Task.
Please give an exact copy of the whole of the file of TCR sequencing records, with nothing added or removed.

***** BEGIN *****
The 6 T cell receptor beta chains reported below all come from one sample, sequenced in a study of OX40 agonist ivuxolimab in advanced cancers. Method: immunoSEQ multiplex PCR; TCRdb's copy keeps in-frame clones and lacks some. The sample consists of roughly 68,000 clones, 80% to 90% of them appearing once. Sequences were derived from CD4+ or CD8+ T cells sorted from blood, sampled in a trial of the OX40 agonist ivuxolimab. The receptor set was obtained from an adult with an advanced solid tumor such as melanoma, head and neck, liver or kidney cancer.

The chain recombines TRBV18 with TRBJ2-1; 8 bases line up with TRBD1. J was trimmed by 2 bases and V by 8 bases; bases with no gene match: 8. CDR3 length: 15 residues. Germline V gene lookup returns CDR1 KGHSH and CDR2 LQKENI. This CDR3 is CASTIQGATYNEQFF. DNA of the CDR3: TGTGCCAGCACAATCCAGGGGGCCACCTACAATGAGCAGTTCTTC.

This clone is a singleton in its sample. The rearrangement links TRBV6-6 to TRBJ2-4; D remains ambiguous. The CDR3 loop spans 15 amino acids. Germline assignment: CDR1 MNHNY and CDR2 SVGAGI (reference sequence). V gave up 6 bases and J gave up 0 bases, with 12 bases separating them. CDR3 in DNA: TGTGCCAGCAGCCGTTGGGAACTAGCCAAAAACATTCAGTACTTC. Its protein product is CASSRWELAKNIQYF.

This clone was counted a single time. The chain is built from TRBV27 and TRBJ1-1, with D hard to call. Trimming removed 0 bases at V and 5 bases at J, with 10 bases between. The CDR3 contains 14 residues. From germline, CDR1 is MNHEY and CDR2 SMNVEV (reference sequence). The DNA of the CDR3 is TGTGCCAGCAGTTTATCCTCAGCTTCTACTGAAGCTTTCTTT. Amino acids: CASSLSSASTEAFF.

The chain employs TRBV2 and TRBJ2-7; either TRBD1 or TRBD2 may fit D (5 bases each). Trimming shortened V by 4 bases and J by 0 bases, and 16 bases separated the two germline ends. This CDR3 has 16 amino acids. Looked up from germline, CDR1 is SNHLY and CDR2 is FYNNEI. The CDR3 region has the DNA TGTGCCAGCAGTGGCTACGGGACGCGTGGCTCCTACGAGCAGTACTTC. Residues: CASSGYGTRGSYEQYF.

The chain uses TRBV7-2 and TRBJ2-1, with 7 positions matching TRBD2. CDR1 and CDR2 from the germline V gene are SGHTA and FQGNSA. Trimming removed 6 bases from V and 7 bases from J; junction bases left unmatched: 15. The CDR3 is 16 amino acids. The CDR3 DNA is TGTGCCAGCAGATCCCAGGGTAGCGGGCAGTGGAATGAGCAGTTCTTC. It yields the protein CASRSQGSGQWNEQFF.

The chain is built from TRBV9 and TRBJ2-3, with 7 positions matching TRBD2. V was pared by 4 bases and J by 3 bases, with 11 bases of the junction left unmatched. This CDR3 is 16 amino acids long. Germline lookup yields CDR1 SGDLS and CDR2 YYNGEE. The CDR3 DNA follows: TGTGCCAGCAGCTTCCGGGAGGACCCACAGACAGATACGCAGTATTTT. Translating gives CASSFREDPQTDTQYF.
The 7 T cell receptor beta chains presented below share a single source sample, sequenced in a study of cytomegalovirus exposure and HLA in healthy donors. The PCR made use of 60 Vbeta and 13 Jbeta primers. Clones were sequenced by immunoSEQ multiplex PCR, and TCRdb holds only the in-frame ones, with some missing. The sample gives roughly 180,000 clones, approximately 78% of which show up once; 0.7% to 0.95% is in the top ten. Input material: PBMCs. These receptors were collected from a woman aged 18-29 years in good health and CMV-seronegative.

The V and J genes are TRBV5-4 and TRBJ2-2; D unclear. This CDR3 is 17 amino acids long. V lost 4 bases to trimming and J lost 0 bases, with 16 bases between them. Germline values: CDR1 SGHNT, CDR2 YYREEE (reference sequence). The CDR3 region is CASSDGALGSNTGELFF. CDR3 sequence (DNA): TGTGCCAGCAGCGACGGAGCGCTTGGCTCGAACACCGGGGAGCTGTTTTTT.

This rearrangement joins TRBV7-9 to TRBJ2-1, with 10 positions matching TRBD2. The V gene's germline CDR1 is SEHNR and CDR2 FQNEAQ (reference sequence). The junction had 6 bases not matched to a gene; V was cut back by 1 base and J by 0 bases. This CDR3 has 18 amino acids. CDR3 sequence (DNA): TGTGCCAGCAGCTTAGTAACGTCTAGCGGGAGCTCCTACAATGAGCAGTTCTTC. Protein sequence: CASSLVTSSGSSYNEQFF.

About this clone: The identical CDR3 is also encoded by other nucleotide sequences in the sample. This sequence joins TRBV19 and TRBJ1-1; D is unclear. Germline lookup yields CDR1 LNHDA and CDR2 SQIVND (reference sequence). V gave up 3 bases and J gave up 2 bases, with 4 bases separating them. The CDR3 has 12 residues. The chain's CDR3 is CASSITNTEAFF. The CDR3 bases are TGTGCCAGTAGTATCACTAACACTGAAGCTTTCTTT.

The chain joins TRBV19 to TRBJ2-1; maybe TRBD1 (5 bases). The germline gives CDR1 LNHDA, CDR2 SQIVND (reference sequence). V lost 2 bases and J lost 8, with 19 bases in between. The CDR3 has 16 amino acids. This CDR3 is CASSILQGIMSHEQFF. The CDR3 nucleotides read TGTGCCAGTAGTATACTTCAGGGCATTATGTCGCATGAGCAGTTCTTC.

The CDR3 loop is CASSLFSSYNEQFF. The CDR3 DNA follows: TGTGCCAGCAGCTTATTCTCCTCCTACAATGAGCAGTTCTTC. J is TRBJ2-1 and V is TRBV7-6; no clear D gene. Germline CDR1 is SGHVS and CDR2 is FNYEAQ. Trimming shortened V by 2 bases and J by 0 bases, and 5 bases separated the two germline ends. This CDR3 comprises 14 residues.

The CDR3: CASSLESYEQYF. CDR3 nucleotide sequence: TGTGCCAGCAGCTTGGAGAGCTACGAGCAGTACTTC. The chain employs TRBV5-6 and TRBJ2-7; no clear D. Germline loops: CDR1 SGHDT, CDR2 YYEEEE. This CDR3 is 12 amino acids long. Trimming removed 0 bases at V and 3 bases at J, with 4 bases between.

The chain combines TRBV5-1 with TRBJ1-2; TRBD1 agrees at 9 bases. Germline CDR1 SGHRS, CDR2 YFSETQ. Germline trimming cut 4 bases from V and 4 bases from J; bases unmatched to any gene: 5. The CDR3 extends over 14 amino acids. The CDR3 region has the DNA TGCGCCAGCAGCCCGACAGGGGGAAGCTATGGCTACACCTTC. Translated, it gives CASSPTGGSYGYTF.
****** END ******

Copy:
The 6 T cell receptor beta chains reported below all come from one sample, sequenced in a study of OX40 agonist ivuxolimab in advanced cancers. Method: immunoSEQ multiplex PCR; TCRdb's copy keeps in-frame clones and lacks some. The sample consists of roughly 68,000 clones, 80% to 90% of them appearing once. Sequences were derived from CD4+ or CD8+ T cells sorted from blood, sampled in a trial of the OX40 agonist ivuxolimab. The receptor set was obtained from an adult with an advanced solid tumor such as melanoma, head and neck, liver or kidney cancer.

The chain recombines TRBV18 with TRBJ2-1; 8 bases line up with TRBD1. J was trimmed by 2 bases and V by 8 bases; bases with no gene match: 8. CDR3 length: 15 residues. Germline V gene lookup returns CDR1 KGHSH and CDR2 LQKENI. This CDR3 is CASTIQGATYNEQFF. DNA of the CDR3: TGTGCCAGCACAATCCAGGGGGCCACCTACAATGAGCAGTTCTTC.

This clone is a singleton in its sample. The rearrangement links TRBV6-6 to TRBJ2-4; D remains ambiguous. The CDR3 loop spans 15 amino acids. Germline assignment: CDR1 MNHNY and CDR2 SVGAGI (reference sequence). V gave up 6 bases and J gave up 0 bases, with 12 bases separating them. CDR3 in DNA: TGTGCCAGCAGCCGTTGGGAACTAGCCAAAAACATTCAGTACTTC. Its protein product is CASSRWELAKNIQYF.

This clone was counted a single time. The chain is built from TRBV27 and TRBJ1-1, with D hard to call. Trimming removed 0 bases at V and 5 bases at J, with 10 bases between. The CDR3 contains 14 residues. From germline, CDR1 is MNHEY and CDR2 SMNVEV (reference sequence). The DNA of the CDR3 is TGTGCCAGCAGTTTATCCTCAGCTTCTACTGAAGCTTTCTTT. Amino acids: CASSLSSASTEAFF.

The chain employs TRBV2 and TRBJ2-7; either TRBD1 or TRBD2 may fit D (5 bases each). Trimming shortened V by 4 bases and J by 0 bases, and 16 bases separated the two germline ends. This CDR3 has 16 amino acids. Looked up from germline, CDR1 is SNHLY and CDR2 is FYNNEI. The CDR3 region has the DNA TGTGCCAGCAGTGGCTACGGGACGCGTGGCTCCTACGAGCAGTACTTC. Residues: CASSGYGTRGSYEQYF.

The chain uses TRBV7-2 and TRBJ2-1, with 7 positions matching TRBD2. CDR1 and CDR2 from the germline V gene are SGHTA and FQGNSA. Trimming removed 6 bases from V and 7 bases from J; junction bases left unmatched: 15. The CDR3 is 16 amino acids. The CDR3 DNA is TGTGCCAGCAGATCCCAGGGTAGCGGGCAGTGGAATGAGCAGTTCTTC. It yields the protein CASRSQGSGQWNEQFF.

The chain is built from TRBV9 and TRBJ2-3, with 7 positions matching TRBD2. V was pared by 4 bases and J by 3 bases, with 11 bases of the junction left unmatched. This CDR3 is 16 amino acids long. Germline lookup yields CDR1 SGDLS and CDR2 YYNGEE. The CDR3 DNA follows: TGTGCCAGCAGCTTCCGGGAGGACCCACAGACAGATACGCAGTATTTT. Translating gives CASSFREDPQTDTQYF.
The 7 T cell receptor beta chains presented below share a single source sample, sequenced in a study of cytomegalovirus exposure and HLA in healthy donors. The PCR made use of 60 Vbeta and 13 Jbeta primers. Clones were sequenced by immunoSEQ multiplex PCR, and TCRdb holds only the in-frame ones, with some missing. The sample gives roughly 180,000 clones, approximately 78% of which show up once; 0.7% to 0.95% is in the top ten. Input material: PBMCs. These receptors were collected from a woman aged 18-29 years in good health and CMV-seronegative.

The V and J genes are TRBV5-4 and TRBJ2-2; D unclear. This CDR3 is 17 amino acids long. V lost 4 bases to trimming and J lost 0 bases, with 16 bases between them. Germline values: CDR1 SGHNT, CDR2 YYREEE (reference sequence). The CDR3 region is CASSDGALGSNTGELFF. CDR3 sequence (DNA): TGTGCCAGCAGCGACGGAGCGCTTGGCTCGAACACCGGGGAGCTGTTTTTT.

This rearrangement joins TRBV7-9 to TRBJ2-1, with 10 positions matching TRBD2. The V gene's germline CDR1 is SEHNR and CDR2 FQNEAQ (reference sequence). The junction had 6 bases not matched to a gene; V was cut back by 1 base and J by 0 bases. This CDR3 has 18 amino acids. CDR3 sequence (DNA): TGTGCCAGCAGCTTAGTAACGTCTAGCGGGAGCTCCTACAATGAGCAGTTCTTC. Protein sequence: CASSLVTSSGSSYNEQFF.

About this clone: The identical CDR3 is also encoded by other nucleotide sequences in the sample. This sequence joins TRBV19 and TRBJ1-1; D is unclear. Germline lookup yields CDR1 LNHDA and CDR2 SQIVND (reference sequence). V gave up 3 bases and J gave up 2 bases, with 4 bases separating them. The CDR3 has 12 residues. The chain's CDR3 is CASSITNTEAFF. The CDR3 bases are TGTGCCAGTAGTATCACTAACACTGAAGCTTTCTTT.

The chain joins TRBV19 to TRBJ2-1; maybe TRBD1 (5 bases). The germline gives CDR1 LNHDA, CDR2 SQIVND (reference sequence). V lost 2 bases and J lost 8, with 19 bases in between. The CDR3 has 16 amino acids. This CDR3 is CASSILQGIMSHEQFF. The CDR3 nucleotides read TGTGCCAGTAGTATACTTCAGGGCATTATGTCGCATGAGCAGTTCTTC.

The CDR3 loop is CASSLFSSYNEQFF. The CDR3 DNA follows: TGTGCCAGCAGCTTATTCTCCTCCTACAATGAGCAGTTCTTC. J is TRBJ2-1 and V is TRBV7-6; no clear D gene. Germline CDR1 is SGHVS and CDR2 is FNYEAQ. Trimming shortened V by 2 bases and J by 0 bases, and 5 bases separated the two germline ends. This CDR3 comprises 14 residues.

The CDR3: CASSLESYEQYF. CDR3 nucleotide sequence: TGTGCCAGCAGCTTGGAGAGCTACGAGCAGTACTTC. The chain employs TRBV5-6 and TRBJ2-7; no clear D. Germline loops: CDR1 SGHDT, CDR2 YYEEEE. This CDR3 is 12 amino acids long. Trimming removed 0 bases at V and 3 bases at J, with 4 bases between.

The chain combines TRBV5-1 with TRBJ1-2; TRBD1 agrees at 9 bases. Germline CDR1 SGHRS, CDR2 YFSETQ. Germline trimming cut 4 bases from V and 4 bases from J; bases unmatched to any gene: 5. The CDR3 extends over 14 amino acids. The CDR3 region has the DNA TGCGCCAGCAGCCCGACAGGGGGAAGCTATGGCTACACCTTC. Translated, it gives CASSPTGGSYGYTF.